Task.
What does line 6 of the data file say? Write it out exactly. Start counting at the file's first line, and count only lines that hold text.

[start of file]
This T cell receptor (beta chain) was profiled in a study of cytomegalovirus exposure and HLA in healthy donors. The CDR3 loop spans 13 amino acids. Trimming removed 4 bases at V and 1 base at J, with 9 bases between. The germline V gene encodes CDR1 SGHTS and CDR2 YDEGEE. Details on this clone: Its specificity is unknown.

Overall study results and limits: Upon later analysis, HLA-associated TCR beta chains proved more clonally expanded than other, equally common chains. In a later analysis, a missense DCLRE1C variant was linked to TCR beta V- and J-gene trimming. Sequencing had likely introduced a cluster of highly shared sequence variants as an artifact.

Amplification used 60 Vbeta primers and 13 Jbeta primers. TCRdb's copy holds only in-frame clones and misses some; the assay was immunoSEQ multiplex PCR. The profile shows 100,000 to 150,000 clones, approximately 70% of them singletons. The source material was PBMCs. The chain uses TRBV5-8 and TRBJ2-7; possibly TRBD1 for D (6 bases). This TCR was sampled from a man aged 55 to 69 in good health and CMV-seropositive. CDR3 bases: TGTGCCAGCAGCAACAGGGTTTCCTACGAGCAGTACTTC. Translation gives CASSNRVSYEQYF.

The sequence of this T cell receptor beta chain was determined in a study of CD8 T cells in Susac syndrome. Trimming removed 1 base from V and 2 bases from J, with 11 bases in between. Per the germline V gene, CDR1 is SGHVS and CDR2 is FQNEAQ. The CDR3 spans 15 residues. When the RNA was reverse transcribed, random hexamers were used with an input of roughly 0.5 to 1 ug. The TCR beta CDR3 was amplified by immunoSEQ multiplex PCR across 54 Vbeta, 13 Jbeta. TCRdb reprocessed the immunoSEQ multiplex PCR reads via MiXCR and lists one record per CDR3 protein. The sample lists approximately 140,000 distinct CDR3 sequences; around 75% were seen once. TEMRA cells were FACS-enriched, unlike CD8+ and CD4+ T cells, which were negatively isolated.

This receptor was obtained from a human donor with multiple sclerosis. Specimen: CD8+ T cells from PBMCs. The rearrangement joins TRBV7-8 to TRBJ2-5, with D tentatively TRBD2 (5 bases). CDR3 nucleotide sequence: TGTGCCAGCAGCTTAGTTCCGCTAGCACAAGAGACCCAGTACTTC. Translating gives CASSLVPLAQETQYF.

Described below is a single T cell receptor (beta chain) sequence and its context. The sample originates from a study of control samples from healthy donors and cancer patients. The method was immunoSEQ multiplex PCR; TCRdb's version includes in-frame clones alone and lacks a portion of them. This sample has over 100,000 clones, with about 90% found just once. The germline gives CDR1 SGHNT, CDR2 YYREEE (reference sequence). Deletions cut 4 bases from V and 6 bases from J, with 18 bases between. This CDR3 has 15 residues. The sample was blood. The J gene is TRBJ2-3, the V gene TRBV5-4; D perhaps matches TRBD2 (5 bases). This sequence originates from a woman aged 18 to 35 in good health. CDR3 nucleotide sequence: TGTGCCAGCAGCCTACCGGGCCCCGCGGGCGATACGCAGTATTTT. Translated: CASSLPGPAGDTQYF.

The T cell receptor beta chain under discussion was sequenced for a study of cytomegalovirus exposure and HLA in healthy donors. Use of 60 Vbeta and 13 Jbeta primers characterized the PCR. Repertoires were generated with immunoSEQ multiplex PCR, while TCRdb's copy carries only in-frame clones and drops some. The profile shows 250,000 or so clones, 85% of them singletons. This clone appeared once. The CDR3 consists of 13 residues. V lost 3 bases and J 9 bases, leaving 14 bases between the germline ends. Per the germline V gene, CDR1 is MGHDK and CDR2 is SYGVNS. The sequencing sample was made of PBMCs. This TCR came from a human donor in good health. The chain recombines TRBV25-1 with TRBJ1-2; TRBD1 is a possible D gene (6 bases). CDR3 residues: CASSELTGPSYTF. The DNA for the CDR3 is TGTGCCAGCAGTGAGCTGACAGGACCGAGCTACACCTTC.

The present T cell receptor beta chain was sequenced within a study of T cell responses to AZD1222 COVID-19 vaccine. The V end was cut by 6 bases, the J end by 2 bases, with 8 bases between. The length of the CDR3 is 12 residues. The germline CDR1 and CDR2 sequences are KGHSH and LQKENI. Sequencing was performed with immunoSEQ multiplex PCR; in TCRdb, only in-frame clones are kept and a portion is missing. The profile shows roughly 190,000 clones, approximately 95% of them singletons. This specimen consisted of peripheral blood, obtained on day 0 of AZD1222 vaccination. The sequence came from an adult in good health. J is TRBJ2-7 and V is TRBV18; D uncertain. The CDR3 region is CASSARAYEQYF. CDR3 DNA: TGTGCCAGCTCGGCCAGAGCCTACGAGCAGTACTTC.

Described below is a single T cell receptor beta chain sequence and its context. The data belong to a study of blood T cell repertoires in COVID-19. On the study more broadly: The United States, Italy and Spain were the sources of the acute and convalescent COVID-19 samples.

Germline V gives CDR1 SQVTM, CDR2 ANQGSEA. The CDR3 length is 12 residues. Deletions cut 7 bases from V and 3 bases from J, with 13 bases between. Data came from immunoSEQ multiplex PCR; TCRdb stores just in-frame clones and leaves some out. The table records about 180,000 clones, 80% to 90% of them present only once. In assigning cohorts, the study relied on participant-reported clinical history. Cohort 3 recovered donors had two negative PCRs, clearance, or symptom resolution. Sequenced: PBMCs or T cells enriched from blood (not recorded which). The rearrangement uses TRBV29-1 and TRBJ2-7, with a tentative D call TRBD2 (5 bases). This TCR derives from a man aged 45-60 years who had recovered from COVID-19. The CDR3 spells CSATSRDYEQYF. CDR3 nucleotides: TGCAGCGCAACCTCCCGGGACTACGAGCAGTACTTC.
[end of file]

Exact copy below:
Described below is a single T cell receptor (beta chain) sequence and its context. The sample originates from a study of control samples from healthy donors and cancer patients. The method was immunoSEQ multiplex PCR; TCRdb's version includes in-frame clones alone and lacks a portion of them. This sample has over 100,000 clones, with about 90% found just once. The germline gives CDR1 SGHNT, CDR2 YYREEE (reference sequence). Deletions cut 4 bases from V and 6 bases from J, with 18 bases between. This CDR3 has 15 residues. The sample was blood. The J gene is TRBJ2-3, the V gene TRBV5-4; D perhaps matches TRBD2 (5 bases). This sequence originates from a woman aged 18 to 35 in good health. CDR3 nucleotide sequence: TGTGCCAGCAGCCTACCGGGCCCCGCGGGCGATACGCAGTATTTT. Translated: CASSLPGPAGDTQYF.